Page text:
- Fruits: melons
- Vegetables: cucurbits, tomatoes
- Crop Production: grafting, greenhouses, high tunnels or hoop houses
Vegetable grafting has been successfully practiced in many Asian and European countries for production of high value vegetable crops in greenhouse and various plastic-houses including high tunnels. Some farmers in Missouri and Kansas have tried planting grafted heirloom tomatoes that had greatly promoted yield and quality. Grafted tomatoes/vegetables are resistant to some critical soil-borne diseases, cold resistant, and vigorous. This technique, however, is new to most agricultural professionals in the United States. There is a need to train educators in this area, especially for vegetable production in high tunnels and solar greenhouses, which offer seasonal extension and save energies. Forty educators from extension, government and other agency personnel will participate in a one-day hands on workshop and a one-day field tour in 2009 and 2010, respectively. The first year workshop and tour will focus on tomato grafting, and the second year workshop and tour will focus on watermelon, cucumber and other vegetable grafting. Participant educators will learn the history and physiology of vegetable grafting; grafting techniques including rootstock and scion selection, various grafting methods, acclimation of grafts, and management of grafted transplants; grafting Robots; the economics of vegetable grafting; and the tour and demonstration of vegetable production with grafted transplants. Educators will be required to organize and present at least one vegetable grafting program in their service region.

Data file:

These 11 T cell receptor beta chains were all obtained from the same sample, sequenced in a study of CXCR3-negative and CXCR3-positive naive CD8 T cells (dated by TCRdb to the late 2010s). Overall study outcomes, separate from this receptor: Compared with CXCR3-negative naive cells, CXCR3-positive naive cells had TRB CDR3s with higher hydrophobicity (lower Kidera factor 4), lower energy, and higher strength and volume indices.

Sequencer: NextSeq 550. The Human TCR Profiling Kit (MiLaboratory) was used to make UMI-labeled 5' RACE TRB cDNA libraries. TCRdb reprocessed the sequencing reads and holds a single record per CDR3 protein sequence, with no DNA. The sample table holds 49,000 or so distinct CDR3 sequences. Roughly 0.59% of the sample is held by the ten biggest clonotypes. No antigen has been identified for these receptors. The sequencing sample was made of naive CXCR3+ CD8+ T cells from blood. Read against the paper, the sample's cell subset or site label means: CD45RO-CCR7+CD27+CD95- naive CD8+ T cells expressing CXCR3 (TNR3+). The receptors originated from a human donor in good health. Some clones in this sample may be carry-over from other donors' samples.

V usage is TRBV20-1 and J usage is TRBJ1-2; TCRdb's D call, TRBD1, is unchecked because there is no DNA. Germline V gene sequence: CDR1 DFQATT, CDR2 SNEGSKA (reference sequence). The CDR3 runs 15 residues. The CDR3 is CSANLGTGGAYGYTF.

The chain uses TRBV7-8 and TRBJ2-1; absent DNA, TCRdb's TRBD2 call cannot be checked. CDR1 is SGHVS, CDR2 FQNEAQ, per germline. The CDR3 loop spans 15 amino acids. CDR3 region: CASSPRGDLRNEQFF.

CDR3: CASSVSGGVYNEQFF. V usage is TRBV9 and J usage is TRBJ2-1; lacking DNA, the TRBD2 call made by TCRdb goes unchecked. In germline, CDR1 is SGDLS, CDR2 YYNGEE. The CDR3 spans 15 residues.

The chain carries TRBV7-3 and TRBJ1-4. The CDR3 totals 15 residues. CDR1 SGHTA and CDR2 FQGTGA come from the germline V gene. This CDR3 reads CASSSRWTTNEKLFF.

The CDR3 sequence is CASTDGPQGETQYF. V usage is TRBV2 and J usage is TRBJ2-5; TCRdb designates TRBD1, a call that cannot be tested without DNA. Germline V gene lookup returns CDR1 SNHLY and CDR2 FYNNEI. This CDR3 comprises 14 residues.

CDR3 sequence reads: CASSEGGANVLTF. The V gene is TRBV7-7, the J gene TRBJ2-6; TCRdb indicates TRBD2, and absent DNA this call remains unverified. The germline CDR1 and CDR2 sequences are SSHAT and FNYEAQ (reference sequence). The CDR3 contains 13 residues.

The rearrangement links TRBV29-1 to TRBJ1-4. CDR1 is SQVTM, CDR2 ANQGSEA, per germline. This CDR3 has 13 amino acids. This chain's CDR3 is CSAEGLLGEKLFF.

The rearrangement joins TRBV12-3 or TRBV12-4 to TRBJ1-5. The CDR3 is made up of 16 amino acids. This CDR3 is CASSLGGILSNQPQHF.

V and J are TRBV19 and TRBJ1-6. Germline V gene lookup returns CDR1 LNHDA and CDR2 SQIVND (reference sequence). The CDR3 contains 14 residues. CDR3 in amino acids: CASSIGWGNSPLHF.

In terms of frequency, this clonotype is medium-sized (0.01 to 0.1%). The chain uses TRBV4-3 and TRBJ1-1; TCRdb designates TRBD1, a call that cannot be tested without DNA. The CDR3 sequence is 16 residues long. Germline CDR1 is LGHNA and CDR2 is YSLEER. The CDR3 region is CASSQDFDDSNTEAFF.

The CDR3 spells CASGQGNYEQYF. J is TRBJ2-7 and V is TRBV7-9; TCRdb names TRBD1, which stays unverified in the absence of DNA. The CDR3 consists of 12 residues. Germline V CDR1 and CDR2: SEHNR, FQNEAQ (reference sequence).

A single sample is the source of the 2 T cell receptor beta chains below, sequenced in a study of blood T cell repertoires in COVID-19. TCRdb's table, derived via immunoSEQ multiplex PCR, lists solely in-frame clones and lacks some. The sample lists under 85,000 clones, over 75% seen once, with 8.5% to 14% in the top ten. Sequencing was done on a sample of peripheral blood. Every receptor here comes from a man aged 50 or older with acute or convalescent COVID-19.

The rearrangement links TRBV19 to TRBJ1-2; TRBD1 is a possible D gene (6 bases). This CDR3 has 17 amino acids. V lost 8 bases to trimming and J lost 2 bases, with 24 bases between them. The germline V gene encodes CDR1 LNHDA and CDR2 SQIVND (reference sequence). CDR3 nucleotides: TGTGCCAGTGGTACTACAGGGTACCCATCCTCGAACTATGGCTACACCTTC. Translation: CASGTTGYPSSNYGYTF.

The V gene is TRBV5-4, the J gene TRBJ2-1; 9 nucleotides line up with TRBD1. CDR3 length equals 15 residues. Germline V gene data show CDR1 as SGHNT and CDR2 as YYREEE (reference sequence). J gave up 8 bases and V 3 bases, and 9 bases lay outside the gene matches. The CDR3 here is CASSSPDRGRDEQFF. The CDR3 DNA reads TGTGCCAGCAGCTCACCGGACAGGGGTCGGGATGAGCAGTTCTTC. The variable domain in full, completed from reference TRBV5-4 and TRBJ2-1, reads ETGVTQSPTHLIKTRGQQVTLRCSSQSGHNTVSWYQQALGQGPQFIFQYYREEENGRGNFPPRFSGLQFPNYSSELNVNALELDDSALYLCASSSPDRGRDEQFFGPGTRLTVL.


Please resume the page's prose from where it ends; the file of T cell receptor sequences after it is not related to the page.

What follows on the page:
Project objectives from proposal:
To train extension educators (horticulture and agronomy) on the emerging vegetable grafting technology and the relevant physiological bases.
The project will be an In-Service Education targeting on training 40 educators from Missouri and Kansas. Participating educators will organize at least one vegetable grafting program in their service region(s).